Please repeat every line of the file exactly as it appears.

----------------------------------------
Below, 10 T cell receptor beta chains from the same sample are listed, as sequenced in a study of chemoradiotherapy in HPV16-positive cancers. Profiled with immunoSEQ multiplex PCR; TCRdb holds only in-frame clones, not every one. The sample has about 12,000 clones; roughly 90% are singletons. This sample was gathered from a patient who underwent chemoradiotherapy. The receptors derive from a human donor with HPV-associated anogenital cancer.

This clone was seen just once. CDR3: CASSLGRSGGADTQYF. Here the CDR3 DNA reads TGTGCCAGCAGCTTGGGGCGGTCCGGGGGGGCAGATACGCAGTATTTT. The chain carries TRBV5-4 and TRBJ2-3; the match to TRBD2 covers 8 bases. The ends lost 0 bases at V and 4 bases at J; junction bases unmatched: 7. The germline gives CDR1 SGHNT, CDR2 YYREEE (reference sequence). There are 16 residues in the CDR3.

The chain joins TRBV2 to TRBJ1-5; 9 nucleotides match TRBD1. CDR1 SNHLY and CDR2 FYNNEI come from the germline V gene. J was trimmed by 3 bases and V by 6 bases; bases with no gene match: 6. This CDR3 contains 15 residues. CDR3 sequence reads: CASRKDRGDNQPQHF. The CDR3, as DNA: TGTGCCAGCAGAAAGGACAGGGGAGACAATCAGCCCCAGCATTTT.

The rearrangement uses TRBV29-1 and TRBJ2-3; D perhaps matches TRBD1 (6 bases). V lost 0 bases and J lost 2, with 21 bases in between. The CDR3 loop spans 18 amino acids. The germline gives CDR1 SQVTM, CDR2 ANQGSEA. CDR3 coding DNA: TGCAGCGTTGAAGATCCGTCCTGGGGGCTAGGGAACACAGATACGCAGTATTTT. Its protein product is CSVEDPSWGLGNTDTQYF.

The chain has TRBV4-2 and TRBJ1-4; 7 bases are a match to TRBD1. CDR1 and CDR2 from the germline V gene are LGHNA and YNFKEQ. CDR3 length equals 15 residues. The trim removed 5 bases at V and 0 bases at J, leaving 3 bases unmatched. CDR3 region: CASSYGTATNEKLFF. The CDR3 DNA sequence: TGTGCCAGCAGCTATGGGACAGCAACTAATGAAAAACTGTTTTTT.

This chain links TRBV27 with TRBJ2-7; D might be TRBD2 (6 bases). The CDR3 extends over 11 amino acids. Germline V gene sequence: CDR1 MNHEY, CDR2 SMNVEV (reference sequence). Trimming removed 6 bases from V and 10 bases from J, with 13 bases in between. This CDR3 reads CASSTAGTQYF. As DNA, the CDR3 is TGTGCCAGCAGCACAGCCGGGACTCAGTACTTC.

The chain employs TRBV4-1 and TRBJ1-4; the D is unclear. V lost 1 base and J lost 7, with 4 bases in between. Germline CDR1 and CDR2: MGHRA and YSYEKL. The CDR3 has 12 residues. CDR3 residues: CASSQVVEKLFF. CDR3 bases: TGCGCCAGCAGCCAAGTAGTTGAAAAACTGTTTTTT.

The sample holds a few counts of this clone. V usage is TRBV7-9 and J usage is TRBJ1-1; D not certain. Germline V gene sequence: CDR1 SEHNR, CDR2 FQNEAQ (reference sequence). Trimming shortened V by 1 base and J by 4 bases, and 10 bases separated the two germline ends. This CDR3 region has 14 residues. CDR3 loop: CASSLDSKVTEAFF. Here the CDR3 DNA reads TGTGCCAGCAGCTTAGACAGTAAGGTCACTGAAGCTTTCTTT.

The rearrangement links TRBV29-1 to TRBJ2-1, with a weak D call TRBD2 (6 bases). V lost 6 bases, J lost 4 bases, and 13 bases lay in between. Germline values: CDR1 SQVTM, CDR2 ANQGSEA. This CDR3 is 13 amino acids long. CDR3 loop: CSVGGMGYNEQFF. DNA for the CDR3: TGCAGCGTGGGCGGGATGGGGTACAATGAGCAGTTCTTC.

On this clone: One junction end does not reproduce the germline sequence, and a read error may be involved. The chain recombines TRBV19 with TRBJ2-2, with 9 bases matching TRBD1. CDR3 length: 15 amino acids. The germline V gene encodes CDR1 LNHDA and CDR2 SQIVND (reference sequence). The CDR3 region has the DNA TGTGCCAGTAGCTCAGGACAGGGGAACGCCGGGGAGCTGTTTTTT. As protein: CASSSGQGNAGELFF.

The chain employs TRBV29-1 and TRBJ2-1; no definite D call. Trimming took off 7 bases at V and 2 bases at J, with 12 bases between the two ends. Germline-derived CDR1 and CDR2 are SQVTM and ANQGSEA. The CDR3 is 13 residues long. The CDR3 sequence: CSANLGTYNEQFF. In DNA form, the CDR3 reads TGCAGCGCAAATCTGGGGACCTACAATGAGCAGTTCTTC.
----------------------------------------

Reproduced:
Below, 10 T cell receptor beta chains from the same sample are listed, as sequenced in a study of chemoradiotherapy in HPV16-positive cancers. Profiled with immunoSEQ multiplex PCR; TCRdb holds only in-frame clones, not every one. The sample has about 12,000 clones; roughly 90% are singletons. This sample was gathered from a patient who underwent chemoradiotherapy. The receptors derive from a human donor with HPV-associated anogenital cancer.

This clone was seen just once. CDR3: CASSLGRSGGADTQYF. Here the CDR3 DNA reads TGTGCCAGCAGCTTGGGGCGGTCCGGGGGGGCAGATACGCAGTATTTT. The chain carries TRBV5-4 and TRBJ2-3; the match to TRBD2 covers 8 bases. The ends lost 0 bases at V and 4 bases at J; junction bases unmatched: 7. The germline gives CDR1 SGHNT, CDR2 YYREEE (reference sequence). There are 16 residues in the CDR3.

The chain joins TRBV2 to TRBJ1-5; 9 nucleotides match TRBD1. CDR1 SNHLY and CDR2 FYNNEI come from the germline V gene. J was trimmed by 3 bases and V by 6 bases; bases with no gene match: 6. This CDR3 contains 15 residues. CDR3 sequence reads: CASRKDRGDNQPQHF. The CDR3, as DNA: TGTGCCAGCAGAAAGGACAGGGGAGACAATCAGCCCCAGCATTTT.

The rearrangement uses TRBV29-1 and TRBJ2-3; D perhaps matches TRBD1 (6 bases). V lost 0 bases and J lost 2, with 21 bases in between. The CDR3 loop spans 18 amino acids. The germline gives CDR1 SQVTM, CDR2 ANQGSEA. CDR3 coding DNA: TGCAGCGTTGAAGATCCGTCCTGGGGGCTAGGGAACACAGATACGCAGTATTTT. Its protein product is CSVEDPSWGLGNTDTQYF.

The chain has TRBV4-2 and TRBJ1-4; 7 bases are a match to TRBD1. CDR1 and CDR2 from the germline V gene are LGHNA and YNFKEQ. CDR3 length equals 15 residues. The trim removed 5 bases at V and 0 bases at J, leaving 3 bases unmatched. CDR3 region: CASSYGTATNEKLFF. The CDR3 DNA sequence: TGTGCCAGCAGCTATGGGACAGCAACTAATGAAAAACTGTTTTTT.

This chain links TRBV27 with TRBJ2-7; D might be TRBD2 (6 bases). The CDR3 extends over 11 amino acids. Germline V gene sequence: CDR1 MNHEY, CDR2 SMNVEV (reference sequence). Trimming removed 6 bases from V and 10 bases from J, with 13 bases in between. This CDR3 reads CASSTAGTQYF. As DNA, the CDR3 is TGTGCCAGCAGCACAGCCGGGACTCAGTACTTC.

The chain employs TRBV4-1 and TRBJ1-4; the D is unclear. V lost 1 base and J lost 7, with 4 bases in between. Germline CDR1 and CDR2: MGHRA and YSYEKL. The CDR3 has 12 residues. CDR3 residues: CASSQVVEKLFF. CDR3 bases: TGCGCCAGCAGCCAAGTAGTTGAAAAACTGTTTTTT.

The sample holds a few counts of this clone. V usage is TRBV7-9 and J usage is TRBJ1-1; D not certain. Germline V gene sequence: CDR1 SEHNR, CDR2 FQNEAQ (reference sequence). Trimming shortened V by 1 base and J by 4 bases, and 10 bases separated the two germline ends. This CDR3 region has 14 residues. CDR3 loop: CASSLDSKVTEAFF. Here the CDR3 DNA reads TGTGCCAGCAGCTTAGACAGTAAGGTCACTGAAGCTTTCTTT.

The rearrangement links TRBV29-1 to TRBJ2-1, with a weak D call TRBD2 (6 bases). V lost 6 bases, J lost 4 bases, and 13 bases lay in between. Germline values: CDR1 SQVTM, CDR2 ANQGSEA. This CDR3 is 13 amino acids long. CDR3 loop: CSVGGMGYNEQFF. DNA for the CDR3: TGCAGCGTGGGCGGGATGGGGTACAATGAGCAGTTCTTC.

On this clone: One junction end does not reproduce the germline sequence, and a read error may be involved. The chain recombines TRBV19 with TRBJ2-2, with 9 bases matching TRBD1. CDR3 length: 15 amino acids. The germline V gene encodes CDR1 LNHDA and CDR2 SQIVND (reference sequence). The CDR3 region has the DNA TGTGCCAGTAGCTCAGGACAGGGGAACGCCGGGGAGCTGTTTTTT. As protein: CASSSGQGNAGELFF.

The chain employs TRBV29-1 and TRBJ2-1; no definite D call. Trimming took off 7 bases at V and 2 bases at J, with 12 bases between the two ends. Germline-derived CDR1 and CDR2 are SQVTM and ANQGSEA. The CDR3 is 13 residues long. The CDR3 sequence: CSANLGTYNEQFF. In DNA form, the CDR3 reads TGCAGCGCAAATCTGGGGACCTACAATGAGCAGTTCTTC.